In verse three of Psalm 130 the psalmist had stated that he whose sins are marked cannot stand. It simply is a hopeless case, because sin is rebellion against God, Who is almighty and everywhere present. But we must note the fact that the psalmist speaks in Psalm 130:7, 8 of a plenteous redemption, and a redemption from all our iniquities. His words are these: "Let Israel hope in the Lord for with the Lord there is mercy, and with Him is plenteous redemption. And He shall redeem Israel from all his iniquities.''
Now our word redeem means to buy back, and surely by the cross of Christ our salvation was purchased; but the word the psalmist uses means to set free to set loose from sin. And we do well to remember today and every day that we must also be set free from the love of sin, and from the power of sin wherein Satan holds us. A full salvation is much more than saving us from our guilt and punishment which we deserve. The "plenteous redemption'' which Jesus bought for us by His blood includes being set free from our love of sin, our sinful thoughts and desires, and includes a removal of all acts of sin in the new Jerusalem.
Listen to the versification as it sings (PRC Psalter):
O Israel, hope thou in the Lord,
His mercy will thy faith reward.
He full redemption will accord
From all thy sins.
Did you notice here mentioning of a full redemption from all sin? The idea is redemption from sin from every possible point of view. From it all we must be and will be freed.
Give this truth some serious consideration. God's mercy will realize such full redemption in the day of Christ. There we shall not be able to sin any more. But we must also hope, that is, expect that in this life such deliverance begins, and the rest of our pilgrimage here below must more and more reveal deliverance from the love and power of sin. Pray for it, and in His mercy He will reward us with a full and blessed removal of both our guilt and sinful walk of life. He will deliver us from out of the depths into heavenly, spiritual heights.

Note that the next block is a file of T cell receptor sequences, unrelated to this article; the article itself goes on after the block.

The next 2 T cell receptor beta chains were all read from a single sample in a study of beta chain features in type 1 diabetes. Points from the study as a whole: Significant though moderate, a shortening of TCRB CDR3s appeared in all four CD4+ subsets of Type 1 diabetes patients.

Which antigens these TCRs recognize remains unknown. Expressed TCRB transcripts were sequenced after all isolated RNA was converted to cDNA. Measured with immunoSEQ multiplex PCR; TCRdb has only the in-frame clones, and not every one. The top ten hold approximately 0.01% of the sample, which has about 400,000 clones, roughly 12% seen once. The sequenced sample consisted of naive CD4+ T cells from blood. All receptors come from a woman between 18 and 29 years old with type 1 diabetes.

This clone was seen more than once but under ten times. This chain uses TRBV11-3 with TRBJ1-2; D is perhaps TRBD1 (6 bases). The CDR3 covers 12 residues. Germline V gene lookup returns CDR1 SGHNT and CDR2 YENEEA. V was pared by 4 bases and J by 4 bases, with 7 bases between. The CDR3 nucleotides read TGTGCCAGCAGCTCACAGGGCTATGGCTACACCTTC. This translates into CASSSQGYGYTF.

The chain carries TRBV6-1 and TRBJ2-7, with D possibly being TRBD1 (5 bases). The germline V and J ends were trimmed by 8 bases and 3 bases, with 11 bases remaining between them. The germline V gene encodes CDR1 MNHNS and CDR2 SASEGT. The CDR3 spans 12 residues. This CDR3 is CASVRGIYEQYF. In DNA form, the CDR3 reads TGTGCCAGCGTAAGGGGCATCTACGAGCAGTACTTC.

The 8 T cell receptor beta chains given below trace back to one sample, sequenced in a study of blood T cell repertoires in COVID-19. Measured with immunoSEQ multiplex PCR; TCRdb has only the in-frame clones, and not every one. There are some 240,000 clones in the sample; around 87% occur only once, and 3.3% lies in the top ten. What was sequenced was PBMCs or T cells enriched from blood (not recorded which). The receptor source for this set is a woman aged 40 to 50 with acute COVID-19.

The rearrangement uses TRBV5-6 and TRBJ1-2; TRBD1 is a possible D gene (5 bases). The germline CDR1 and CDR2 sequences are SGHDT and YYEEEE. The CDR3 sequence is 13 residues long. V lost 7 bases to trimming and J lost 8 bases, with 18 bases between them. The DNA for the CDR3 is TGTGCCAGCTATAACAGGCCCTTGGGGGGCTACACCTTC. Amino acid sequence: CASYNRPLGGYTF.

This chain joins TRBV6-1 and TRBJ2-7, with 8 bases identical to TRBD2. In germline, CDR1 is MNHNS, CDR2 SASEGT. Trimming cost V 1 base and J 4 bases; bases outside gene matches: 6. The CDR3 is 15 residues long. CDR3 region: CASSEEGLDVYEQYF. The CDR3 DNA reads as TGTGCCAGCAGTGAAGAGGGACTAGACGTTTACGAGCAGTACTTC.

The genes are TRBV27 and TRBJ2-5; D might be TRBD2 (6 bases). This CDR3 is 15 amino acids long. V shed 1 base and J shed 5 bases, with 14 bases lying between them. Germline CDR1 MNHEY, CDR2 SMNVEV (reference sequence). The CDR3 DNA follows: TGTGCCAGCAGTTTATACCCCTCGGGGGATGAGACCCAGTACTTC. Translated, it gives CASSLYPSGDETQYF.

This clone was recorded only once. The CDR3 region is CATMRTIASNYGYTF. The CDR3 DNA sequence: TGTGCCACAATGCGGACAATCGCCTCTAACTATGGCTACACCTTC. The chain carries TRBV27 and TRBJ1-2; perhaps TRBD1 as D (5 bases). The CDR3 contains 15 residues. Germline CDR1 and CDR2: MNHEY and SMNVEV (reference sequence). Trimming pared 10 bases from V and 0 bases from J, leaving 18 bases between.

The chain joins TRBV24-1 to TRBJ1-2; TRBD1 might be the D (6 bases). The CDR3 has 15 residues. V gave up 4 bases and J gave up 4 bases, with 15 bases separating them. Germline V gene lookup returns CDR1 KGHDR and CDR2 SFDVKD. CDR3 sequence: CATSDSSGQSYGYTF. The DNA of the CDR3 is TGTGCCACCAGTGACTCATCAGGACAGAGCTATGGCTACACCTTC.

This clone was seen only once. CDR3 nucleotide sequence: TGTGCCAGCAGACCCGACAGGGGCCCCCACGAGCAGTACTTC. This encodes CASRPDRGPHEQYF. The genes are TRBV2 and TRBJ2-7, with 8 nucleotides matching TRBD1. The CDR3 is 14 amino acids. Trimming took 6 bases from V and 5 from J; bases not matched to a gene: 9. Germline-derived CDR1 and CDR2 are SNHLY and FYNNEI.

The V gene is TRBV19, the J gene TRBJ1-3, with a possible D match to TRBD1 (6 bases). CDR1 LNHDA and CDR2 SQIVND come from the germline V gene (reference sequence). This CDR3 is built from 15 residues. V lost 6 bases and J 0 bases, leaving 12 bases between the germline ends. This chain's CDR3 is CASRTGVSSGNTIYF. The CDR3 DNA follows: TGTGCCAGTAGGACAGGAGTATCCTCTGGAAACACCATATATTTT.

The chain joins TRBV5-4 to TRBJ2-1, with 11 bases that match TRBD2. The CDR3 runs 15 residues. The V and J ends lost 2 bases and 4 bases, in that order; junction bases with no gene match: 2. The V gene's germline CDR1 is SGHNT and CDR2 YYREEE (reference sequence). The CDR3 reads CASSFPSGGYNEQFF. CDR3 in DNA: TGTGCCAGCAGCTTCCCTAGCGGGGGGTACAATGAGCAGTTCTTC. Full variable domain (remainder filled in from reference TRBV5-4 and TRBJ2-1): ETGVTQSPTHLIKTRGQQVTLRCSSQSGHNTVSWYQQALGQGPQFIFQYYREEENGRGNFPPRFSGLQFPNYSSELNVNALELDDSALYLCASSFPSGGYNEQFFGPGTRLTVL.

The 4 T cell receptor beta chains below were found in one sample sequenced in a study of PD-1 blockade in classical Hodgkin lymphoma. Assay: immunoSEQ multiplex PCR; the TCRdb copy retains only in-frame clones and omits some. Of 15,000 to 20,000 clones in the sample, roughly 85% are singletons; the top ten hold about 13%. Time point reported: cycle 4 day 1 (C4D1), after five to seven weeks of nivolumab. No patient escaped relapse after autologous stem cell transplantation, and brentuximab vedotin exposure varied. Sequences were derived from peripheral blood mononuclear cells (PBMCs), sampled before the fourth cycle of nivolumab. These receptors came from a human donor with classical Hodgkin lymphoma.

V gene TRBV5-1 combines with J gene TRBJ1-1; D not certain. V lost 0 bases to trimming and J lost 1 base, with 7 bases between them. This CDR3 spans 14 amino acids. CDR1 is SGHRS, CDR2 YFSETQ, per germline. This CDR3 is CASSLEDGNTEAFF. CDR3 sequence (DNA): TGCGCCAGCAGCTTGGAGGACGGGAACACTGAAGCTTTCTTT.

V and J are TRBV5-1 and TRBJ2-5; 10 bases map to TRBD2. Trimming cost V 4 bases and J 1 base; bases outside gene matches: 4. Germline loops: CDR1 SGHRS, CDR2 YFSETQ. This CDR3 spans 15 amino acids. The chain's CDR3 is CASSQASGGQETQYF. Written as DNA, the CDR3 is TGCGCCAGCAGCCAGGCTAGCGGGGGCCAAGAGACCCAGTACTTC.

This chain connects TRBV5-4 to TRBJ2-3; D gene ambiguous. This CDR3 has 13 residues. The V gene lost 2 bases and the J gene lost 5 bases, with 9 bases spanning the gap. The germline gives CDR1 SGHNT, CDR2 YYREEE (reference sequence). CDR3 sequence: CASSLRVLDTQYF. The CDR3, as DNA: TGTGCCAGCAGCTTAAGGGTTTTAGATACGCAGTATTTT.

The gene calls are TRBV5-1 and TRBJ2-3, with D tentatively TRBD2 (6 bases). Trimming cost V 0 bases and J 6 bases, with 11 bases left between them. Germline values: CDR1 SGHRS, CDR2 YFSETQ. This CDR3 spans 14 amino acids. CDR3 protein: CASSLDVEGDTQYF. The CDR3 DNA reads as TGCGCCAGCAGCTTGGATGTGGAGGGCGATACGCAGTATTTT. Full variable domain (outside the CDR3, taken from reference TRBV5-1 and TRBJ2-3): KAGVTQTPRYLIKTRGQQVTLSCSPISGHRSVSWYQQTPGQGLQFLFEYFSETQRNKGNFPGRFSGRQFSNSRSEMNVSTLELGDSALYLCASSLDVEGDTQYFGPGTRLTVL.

Quote for Reflection:
"Since no one else can always be with us, wholly enter into our sorrow, fully understand and comfort us with infinite love, therefore is the Holy Spirit the Comforter. He abides with us forever, enters the deep places of our souls, listens to every throb of the heart, is able to relieve us of all our cares, takes all our troubles upon Himself, and by His tender and divinely loving words and sweet communion raises us out of our comfortless condition." -- Abraham Kuyper
- Date: 9-May
Rev. John A. Heys was born on March 16, 1910 in Grand Rapids, MI. He was ordained and installed into the ministry at Hope, Walker, MI in 1941. He later served at Hull, Iowa beginning in 1955. In 1959 he accepted the call to serve the South Holland, IL Protestant Reformed Church. He received and accepted the call to Holland, Michigan Protestant Reformed Church in 1967. He retired from the active ministry in 1980. He entered into glory on February 16, 1998.